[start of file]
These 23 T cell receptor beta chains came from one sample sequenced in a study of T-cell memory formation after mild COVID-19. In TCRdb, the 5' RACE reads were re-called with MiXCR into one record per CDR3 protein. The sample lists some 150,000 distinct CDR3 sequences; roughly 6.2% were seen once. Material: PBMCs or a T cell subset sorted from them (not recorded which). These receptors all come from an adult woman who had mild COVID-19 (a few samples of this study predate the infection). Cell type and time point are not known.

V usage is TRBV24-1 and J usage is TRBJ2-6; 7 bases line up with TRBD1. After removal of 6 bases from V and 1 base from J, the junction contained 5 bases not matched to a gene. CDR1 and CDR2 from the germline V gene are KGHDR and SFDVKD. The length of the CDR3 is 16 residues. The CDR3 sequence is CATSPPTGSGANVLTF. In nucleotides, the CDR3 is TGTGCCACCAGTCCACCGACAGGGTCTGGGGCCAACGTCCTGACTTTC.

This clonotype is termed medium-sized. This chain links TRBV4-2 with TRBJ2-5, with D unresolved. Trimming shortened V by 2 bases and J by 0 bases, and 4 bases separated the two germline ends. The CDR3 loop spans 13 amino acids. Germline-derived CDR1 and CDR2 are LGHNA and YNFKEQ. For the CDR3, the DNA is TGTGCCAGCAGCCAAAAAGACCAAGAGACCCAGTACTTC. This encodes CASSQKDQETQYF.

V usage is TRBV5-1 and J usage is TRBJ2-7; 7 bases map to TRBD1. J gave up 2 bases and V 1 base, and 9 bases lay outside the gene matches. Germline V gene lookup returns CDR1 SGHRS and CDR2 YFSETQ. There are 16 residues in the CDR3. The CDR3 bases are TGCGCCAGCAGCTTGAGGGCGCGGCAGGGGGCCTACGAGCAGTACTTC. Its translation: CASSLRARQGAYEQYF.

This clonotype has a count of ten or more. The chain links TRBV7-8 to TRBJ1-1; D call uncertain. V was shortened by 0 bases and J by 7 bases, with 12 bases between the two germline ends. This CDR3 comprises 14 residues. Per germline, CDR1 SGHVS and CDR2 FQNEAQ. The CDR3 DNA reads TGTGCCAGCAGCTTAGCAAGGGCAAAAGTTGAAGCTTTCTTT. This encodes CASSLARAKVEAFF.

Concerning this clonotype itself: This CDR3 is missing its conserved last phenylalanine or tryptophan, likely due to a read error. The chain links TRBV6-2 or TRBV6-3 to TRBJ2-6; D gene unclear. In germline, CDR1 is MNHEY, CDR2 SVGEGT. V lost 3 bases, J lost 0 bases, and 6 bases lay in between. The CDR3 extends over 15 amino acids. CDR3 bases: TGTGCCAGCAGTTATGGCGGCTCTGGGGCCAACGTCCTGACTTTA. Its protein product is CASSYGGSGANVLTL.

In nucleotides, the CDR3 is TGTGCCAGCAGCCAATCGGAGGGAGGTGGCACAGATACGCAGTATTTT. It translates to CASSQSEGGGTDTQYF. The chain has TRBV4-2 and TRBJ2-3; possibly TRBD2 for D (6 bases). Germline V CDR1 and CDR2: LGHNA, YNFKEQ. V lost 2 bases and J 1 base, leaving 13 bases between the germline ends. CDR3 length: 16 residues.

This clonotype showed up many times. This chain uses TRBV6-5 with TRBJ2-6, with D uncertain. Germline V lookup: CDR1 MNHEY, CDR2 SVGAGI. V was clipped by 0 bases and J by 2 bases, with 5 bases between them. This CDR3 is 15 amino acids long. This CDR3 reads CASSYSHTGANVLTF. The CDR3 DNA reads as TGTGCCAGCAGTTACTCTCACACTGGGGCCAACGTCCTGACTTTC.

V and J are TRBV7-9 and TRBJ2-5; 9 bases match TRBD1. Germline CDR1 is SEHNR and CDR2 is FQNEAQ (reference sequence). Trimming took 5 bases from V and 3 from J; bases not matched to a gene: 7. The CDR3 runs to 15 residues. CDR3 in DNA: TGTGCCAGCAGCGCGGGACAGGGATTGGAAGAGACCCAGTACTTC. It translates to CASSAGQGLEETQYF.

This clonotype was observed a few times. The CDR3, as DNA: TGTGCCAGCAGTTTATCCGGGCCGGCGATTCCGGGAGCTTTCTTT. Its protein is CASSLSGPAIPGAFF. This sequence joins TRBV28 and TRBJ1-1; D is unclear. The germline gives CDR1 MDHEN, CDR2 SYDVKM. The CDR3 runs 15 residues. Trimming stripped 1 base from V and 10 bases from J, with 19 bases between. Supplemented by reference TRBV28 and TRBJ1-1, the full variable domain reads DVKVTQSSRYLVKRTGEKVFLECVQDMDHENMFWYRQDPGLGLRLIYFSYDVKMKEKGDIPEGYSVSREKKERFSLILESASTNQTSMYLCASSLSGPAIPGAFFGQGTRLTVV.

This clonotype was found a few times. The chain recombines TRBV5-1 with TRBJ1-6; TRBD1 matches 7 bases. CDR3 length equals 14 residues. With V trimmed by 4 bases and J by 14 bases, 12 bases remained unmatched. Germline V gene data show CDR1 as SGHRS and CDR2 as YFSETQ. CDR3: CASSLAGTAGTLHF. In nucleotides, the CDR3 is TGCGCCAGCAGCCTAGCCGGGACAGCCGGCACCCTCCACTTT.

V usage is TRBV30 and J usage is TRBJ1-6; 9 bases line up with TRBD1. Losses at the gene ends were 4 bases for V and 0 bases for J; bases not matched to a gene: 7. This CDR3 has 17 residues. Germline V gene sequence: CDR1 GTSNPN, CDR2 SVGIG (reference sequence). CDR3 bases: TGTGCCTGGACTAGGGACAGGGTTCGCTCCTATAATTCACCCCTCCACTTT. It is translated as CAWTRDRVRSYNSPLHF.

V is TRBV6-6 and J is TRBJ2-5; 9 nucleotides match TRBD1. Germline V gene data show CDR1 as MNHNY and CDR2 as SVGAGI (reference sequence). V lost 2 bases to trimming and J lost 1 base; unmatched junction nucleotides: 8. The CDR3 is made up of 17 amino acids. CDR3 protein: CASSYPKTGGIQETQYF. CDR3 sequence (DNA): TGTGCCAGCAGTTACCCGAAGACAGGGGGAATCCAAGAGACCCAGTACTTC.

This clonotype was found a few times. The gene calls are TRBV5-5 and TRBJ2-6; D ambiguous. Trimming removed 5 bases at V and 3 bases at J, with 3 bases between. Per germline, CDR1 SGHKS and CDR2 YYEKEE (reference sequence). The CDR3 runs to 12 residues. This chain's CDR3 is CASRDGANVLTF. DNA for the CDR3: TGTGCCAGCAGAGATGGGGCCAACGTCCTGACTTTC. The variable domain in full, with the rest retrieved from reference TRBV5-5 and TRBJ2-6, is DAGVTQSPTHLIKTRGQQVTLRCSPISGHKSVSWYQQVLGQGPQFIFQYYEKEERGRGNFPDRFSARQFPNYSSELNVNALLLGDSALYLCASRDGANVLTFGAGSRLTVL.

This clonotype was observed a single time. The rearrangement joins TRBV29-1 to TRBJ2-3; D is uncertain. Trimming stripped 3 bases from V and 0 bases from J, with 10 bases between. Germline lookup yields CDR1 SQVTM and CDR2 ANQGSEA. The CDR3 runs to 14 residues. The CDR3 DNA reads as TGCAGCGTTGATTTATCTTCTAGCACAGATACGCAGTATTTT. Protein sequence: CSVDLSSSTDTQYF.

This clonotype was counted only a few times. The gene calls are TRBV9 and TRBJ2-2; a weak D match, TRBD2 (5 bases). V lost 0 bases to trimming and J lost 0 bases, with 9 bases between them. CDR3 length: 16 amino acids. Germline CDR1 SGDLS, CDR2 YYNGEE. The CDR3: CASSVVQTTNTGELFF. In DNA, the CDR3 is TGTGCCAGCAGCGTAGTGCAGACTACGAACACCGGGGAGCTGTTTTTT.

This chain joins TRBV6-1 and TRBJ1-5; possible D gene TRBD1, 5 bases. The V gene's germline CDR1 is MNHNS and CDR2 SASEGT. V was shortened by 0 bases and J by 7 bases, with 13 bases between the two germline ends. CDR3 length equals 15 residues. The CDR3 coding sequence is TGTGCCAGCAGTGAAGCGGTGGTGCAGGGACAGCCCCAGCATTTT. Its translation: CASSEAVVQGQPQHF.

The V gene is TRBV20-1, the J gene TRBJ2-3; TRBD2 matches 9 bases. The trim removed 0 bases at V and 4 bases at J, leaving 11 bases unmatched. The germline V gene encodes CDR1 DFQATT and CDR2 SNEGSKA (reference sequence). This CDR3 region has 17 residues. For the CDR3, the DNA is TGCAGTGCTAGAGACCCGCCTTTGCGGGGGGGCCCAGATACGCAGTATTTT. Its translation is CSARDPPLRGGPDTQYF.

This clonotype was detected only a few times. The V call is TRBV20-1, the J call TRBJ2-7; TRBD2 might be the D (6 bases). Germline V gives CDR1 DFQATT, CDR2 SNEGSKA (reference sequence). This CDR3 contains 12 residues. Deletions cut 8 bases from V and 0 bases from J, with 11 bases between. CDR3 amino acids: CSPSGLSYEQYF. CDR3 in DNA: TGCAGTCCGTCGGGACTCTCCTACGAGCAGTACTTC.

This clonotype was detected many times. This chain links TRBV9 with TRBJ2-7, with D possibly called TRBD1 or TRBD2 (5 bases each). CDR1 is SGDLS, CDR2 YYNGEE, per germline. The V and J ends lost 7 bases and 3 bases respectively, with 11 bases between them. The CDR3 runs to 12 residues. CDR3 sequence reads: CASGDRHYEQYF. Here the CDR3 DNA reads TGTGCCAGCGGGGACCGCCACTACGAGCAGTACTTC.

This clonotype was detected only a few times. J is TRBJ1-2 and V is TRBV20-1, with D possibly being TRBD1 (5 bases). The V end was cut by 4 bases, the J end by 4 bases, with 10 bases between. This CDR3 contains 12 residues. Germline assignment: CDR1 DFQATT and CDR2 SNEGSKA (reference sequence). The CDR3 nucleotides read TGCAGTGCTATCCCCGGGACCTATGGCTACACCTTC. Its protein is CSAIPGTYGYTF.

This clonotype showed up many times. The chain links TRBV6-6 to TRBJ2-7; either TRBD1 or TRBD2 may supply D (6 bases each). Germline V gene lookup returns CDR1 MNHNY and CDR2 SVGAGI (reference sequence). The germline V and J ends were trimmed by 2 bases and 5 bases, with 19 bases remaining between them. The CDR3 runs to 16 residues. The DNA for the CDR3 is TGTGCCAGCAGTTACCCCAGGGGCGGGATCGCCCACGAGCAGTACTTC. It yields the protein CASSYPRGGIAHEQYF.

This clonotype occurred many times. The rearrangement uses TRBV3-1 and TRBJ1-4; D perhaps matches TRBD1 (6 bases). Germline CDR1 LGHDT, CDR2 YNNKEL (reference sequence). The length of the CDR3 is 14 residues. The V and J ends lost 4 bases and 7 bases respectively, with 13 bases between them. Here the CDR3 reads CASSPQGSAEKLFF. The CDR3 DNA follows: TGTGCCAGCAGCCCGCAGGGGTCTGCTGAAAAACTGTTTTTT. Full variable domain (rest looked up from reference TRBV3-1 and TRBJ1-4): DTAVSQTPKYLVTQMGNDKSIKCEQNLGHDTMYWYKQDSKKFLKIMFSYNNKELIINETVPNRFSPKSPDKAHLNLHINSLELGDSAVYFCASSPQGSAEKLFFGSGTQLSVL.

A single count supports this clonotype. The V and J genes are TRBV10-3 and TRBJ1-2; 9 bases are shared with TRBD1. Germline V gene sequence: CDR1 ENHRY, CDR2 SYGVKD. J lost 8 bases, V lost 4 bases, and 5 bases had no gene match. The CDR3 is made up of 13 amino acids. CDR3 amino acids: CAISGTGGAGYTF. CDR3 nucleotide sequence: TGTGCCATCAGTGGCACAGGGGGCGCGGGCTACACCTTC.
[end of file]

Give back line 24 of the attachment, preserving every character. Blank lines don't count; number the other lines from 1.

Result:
A single count supports this clonotype. The V and J genes are TRBV10-3 and TRBJ1-2; 9 bases are shared with TRBD1. Germline V gene sequence: CDR1 ENHRY, CDR2 SYGVKD. J lost 8 bases, V lost 4 bases, and 5 bases had no gene match. The CDR3 is made up of 13 amino acids. CDR3 amino acids: CAISGTGGAGYTF. CDR3 nucleotide sequence: TGTGCCATCAGTGGCACAGGGGGCGCGGGCTACACCTTC.